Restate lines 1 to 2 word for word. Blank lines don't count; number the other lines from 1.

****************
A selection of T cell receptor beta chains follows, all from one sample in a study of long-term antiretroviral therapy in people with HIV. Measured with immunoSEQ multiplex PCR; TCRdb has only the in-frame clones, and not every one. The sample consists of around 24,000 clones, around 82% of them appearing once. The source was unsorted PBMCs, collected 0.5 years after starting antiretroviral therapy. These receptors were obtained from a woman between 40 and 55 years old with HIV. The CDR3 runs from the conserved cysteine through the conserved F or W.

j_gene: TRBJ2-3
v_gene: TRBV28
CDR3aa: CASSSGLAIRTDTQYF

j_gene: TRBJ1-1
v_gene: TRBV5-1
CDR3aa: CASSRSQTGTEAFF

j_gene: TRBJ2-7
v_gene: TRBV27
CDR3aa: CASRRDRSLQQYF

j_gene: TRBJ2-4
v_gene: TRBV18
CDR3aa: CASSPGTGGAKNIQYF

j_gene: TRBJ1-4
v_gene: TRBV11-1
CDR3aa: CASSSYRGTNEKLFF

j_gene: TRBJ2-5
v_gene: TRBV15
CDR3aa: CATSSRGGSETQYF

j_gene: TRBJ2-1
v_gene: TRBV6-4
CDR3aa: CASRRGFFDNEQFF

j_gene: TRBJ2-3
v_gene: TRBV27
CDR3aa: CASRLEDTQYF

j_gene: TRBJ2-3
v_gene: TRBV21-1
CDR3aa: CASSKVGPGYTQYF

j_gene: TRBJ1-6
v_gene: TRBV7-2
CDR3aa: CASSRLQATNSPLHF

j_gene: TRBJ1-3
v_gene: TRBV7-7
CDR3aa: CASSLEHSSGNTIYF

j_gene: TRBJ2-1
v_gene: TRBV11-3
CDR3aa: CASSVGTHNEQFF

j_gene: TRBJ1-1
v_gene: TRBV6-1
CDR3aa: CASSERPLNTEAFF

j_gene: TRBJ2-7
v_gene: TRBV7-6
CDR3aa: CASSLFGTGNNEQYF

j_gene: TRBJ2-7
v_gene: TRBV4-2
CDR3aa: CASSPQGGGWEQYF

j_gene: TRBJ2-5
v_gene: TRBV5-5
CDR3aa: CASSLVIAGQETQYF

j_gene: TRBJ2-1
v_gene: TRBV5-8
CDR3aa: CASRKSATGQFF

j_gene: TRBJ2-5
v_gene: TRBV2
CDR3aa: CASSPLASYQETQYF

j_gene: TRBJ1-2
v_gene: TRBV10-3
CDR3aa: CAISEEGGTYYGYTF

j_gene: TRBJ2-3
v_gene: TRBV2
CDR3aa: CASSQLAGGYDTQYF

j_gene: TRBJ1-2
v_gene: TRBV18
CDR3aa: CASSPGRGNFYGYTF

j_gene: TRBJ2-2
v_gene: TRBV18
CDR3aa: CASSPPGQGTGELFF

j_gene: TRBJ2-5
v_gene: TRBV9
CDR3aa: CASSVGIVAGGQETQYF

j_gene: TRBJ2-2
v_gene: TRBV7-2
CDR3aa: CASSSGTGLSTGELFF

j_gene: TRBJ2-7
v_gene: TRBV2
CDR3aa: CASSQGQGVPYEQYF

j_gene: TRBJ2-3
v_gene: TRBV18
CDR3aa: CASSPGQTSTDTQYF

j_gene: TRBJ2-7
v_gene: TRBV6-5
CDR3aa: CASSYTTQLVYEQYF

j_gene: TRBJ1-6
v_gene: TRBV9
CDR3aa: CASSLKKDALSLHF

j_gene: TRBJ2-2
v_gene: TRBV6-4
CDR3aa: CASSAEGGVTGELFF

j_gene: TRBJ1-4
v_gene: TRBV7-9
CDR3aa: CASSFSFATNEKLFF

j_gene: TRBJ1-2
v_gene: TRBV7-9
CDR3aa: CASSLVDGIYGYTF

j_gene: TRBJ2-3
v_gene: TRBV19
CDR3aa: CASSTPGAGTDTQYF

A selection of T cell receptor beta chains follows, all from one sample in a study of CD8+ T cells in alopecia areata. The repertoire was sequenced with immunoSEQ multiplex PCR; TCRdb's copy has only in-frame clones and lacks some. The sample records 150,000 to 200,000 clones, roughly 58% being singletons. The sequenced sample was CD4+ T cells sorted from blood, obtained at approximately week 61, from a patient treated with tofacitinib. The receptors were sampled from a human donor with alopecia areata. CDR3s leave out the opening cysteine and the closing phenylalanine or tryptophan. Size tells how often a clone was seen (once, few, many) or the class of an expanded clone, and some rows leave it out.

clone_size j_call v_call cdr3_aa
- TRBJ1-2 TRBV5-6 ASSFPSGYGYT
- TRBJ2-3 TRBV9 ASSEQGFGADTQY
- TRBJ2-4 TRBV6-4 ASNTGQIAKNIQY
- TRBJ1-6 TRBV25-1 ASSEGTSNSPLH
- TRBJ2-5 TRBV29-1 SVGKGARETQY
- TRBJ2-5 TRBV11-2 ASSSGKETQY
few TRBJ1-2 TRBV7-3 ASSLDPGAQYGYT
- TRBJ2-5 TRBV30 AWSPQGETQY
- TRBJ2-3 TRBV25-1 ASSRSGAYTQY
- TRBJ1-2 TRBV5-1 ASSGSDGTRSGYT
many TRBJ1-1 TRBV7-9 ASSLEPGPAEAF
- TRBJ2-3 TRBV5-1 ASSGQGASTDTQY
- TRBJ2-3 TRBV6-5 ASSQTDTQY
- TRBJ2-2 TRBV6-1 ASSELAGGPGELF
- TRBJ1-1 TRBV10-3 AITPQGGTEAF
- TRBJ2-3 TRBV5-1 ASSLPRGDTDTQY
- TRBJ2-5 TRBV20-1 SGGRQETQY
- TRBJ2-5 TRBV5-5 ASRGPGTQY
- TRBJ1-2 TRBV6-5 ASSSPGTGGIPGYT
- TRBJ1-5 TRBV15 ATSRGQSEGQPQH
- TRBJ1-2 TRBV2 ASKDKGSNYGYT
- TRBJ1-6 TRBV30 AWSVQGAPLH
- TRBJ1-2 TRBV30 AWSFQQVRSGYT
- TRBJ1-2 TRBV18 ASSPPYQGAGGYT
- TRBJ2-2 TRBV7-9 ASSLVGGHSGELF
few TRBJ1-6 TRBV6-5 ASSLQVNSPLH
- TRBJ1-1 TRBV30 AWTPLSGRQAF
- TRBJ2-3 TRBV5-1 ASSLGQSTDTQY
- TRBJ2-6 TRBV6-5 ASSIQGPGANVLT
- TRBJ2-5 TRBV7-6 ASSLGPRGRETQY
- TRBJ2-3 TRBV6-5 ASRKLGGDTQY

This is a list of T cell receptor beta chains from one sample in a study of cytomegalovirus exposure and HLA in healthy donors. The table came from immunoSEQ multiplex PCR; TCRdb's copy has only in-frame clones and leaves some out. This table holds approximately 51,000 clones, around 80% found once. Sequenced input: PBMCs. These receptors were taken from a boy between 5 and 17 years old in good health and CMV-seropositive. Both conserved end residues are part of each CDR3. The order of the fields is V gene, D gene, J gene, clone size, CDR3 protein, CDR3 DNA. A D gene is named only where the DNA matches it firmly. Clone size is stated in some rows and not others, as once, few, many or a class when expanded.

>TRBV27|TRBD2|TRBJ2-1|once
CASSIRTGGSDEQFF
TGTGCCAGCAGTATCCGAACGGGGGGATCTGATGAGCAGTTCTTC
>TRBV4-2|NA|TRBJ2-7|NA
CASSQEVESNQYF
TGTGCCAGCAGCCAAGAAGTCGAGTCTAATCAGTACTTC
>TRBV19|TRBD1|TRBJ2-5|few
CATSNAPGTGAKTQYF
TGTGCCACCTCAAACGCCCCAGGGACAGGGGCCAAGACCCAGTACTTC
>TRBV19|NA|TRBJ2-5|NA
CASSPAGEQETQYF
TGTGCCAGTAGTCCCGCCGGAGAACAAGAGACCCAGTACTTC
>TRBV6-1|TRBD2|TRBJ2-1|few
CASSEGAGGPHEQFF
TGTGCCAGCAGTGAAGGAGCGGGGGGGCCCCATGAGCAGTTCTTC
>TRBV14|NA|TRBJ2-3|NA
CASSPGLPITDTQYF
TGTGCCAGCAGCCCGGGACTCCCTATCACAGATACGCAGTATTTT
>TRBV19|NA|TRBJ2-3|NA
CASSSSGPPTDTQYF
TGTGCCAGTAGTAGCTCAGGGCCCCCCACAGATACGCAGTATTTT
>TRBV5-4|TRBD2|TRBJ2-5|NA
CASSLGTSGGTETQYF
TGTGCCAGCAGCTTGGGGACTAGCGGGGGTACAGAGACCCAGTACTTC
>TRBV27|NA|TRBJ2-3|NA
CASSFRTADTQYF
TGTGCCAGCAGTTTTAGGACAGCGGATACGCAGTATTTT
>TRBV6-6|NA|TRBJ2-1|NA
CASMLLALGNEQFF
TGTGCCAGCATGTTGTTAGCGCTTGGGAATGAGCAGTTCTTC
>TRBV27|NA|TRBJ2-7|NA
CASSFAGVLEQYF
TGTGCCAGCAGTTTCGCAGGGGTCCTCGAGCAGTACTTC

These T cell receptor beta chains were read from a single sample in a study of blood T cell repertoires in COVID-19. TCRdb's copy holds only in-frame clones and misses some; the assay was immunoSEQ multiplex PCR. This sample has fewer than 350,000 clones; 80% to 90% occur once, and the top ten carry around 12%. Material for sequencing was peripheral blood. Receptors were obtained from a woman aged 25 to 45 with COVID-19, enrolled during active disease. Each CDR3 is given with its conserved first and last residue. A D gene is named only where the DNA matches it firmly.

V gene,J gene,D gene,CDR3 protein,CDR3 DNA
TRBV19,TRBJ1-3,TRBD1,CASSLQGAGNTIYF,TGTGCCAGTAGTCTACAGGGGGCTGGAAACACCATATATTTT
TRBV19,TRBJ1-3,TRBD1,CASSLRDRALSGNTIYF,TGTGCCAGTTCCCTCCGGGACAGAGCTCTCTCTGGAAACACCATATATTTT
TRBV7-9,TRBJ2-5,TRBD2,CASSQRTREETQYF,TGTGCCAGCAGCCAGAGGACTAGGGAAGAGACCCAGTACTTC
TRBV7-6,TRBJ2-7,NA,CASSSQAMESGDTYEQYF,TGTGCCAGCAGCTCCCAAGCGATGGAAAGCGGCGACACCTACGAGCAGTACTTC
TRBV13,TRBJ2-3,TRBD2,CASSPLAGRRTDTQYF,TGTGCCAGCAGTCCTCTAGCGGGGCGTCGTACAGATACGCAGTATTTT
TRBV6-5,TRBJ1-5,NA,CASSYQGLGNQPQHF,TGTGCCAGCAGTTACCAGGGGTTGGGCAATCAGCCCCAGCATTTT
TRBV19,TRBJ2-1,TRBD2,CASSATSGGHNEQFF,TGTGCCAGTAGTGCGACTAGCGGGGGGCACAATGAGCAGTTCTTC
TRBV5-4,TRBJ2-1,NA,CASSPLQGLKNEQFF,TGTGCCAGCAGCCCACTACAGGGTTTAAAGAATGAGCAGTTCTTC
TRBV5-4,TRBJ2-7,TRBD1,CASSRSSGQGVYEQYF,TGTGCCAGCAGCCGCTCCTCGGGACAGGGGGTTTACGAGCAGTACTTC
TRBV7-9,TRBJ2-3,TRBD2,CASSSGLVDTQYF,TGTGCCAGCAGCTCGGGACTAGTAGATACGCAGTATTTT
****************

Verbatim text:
A selection of T cell receptor beta chains follows, all from one sample in a study of long-term antiretroviral therapy in people with HIV. Measured with immunoSEQ multiplex PCR; TCRdb has only the in-frame clones, and not every one. The sample consists of around 24,000 clones, around 82% of them appearing once. The source was unsorted PBMCs, collected 0.5 years after starting antiretroviral therapy. These receptors were obtained from a woman between 40 and 55 years old with HIV. The CDR3 runs from the conserved cysteine through the conserved F or W.

j_gene: TRBJ2-3